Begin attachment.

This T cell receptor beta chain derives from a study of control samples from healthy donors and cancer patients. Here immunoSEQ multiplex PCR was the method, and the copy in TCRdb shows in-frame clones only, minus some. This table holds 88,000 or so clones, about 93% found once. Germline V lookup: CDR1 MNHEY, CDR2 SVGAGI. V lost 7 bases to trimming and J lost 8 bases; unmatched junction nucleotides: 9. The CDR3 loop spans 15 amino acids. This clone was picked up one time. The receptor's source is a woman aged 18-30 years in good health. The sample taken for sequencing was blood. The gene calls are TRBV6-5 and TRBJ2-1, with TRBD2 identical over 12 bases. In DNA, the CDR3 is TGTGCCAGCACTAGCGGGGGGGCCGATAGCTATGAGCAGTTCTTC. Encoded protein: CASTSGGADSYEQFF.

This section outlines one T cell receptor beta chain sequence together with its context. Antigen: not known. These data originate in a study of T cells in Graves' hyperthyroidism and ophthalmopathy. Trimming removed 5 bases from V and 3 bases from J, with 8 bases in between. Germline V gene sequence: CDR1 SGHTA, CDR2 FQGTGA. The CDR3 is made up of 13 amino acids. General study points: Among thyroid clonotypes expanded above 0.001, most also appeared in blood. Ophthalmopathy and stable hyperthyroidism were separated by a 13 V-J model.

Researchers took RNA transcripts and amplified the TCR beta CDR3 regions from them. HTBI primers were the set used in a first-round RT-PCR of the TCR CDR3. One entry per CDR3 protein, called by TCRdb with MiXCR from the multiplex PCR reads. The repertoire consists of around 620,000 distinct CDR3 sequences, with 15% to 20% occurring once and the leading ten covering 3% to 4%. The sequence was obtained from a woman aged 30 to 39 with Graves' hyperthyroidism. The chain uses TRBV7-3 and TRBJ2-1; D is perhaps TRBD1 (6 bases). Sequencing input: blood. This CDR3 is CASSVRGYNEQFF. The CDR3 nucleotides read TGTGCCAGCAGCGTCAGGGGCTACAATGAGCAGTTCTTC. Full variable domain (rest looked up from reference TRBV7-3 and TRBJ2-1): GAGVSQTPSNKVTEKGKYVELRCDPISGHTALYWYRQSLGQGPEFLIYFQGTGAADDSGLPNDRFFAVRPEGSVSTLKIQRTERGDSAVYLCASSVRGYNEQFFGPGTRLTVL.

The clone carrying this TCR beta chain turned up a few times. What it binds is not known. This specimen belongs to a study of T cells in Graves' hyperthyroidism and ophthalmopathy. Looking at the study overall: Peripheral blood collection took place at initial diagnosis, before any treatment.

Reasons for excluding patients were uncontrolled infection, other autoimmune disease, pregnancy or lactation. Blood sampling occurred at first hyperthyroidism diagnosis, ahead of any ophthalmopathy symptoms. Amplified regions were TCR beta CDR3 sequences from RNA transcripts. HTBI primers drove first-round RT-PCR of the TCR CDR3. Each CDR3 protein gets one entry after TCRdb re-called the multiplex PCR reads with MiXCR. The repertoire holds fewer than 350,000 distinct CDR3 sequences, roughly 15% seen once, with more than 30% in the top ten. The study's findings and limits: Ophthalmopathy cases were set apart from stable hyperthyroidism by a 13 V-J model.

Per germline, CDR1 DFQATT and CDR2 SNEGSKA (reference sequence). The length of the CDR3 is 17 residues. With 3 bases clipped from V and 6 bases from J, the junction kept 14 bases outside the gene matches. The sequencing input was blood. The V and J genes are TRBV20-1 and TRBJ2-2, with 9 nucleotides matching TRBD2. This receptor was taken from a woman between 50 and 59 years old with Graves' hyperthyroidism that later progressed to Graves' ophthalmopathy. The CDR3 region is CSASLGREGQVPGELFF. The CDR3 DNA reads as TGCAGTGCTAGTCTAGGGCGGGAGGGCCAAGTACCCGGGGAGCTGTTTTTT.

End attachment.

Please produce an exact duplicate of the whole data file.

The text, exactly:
This T cell receptor beta chain derives from a study of control samples from healthy donors and cancer patients. Here immunoSEQ multiplex PCR was the method, and the copy in TCRdb shows in-frame clones only, minus some. This table holds 88,000 or so clones, about 93% found once. Germline V lookup: CDR1 MNHEY, CDR2 SVGAGI. V lost 7 bases to trimming and J lost 8 bases; unmatched junction nucleotides: 9. The CDR3 loop spans 15 amino acids. This clone was picked up one time. The receptor's source is a woman aged 18-30 years in good health. The sample taken for sequencing was blood. The gene calls are TRBV6-5 and TRBJ2-1, with TRBD2 identical over 12 bases. In DNA, the CDR3 is TGTGCCAGCACTAGCGGGGGGGCCGATAGCTATGAGCAGTTCTTC. Encoded protein: CASTSGGADSYEQFF.

This section outlines one T cell receptor beta chain sequence together with its context. Antigen: not known. These data originate in a study of T cells in Graves' hyperthyroidism and ophthalmopathy. Trimming removed 5 bases from V and 3 bases from J, with 8 bases in between. Germline V gene sequence: CDR1 SGHTA, CDR2 FQGTGA. The CDR3 is made up of 13 amino acids. General study points: Among thyroid clonotypes expanded above 0.001, most also appeared in blood. Ophthalmopathy and stable hyperthyroidism were separated by a 13 V-J model.

Researchers took RNA transcripts and amplified the TCR beta CDR3 regions from them. HTBI primers were the set used in a first-round RT-PCR of the TCR CDR3. One entry per CDR3 protein, called by TCRdb with MiXCR from the multiplex PCR reads. The repertoire consists of around 620,000 distinct CDR3 sequences, with 15% to 20% occurring once and the leading ten covering 3% to 4%. The sequence was obtained from a woman aged 30 to 39 with Graves' hyperthyroidism. The chain uses TRBV7-3 and TRBJ2-1; D is perhaps TRBD1 (6 bases). Sequencing input: blood. This CDR3 is CASSVRGYNEQFF. The CDR3 nucleotides read TGTGCCAGCAGCGTCAGGGGCTACAATGAGCAGTTCTTC. Full variable domain (rest looked up from reference TRBV7-3 and TRBJ2-1): GAGVSQTPSNKVTEKGKYVELRCDPISGHTALYWYRQSLGQGPEFLIYFQGTGAADDSGLPNDRFFAVRPEGSVSTLKIQRTERGDSAVYLCASSVRGYNEQFFGPGTRLTVL.

The clone carrying this TCR beta chain turned up a few times. What it binds is not known. This specimen belongs to a study of T cells in Graves' hyperthyroidism and ophthalmopathy. Looking at the study overall: Peripheral blood collection took place at initial diagnosis, before any treatment.

Reasons for excluding patients were uncontrolled infection, other autoimmune disease, pregnancy or lactation. Blood sampling occurred at first hyperthyroidism diagnosis, ahead of any ophthalmopathy symptoms. Amplified regions were TCR beta CDR3 sequences from RNA transcripts. HTBI primers drove first-round RT-PCR of the TCR CDR3. Each CDR3 protein gets one entry after TCRdb re-called the multiplex PCR reads with MiXCR. The repertoire holds fewer than 350,000 distinct CDR3 sequences, roughly 15% seen once, with more than 30% in the top ten. The study's findings and limits: Ophthalmopathy cases were set apart from stable hyperthyroidism by a 13 V-J model.

Per germline, CDR1 DFQATT and CDR2 SNEGSKA (reference sequence). The length of the CDR3 is 17 residues. With 3 bases clipped from V and 6 bases from J, the junction kept 14 bases outside the gene matches. The sequencing input was blood. The V and J genes are TRBV20-1 and TRBJ2-2, with 9 nucleotides matching TRBD2. This receptor was taken from a woman between 50 and 59 years old with Graves' hyperthyroidism that later progressed to Graves' ophthalmopathy. The CDR3 region is CSASLGREGQVPGELFF. The CDR3 DNA reads as TGCAGTGCTAGTCTAGGGCGGGAGGGCCAAGTACCCGGGGAGCTGTTTTTT.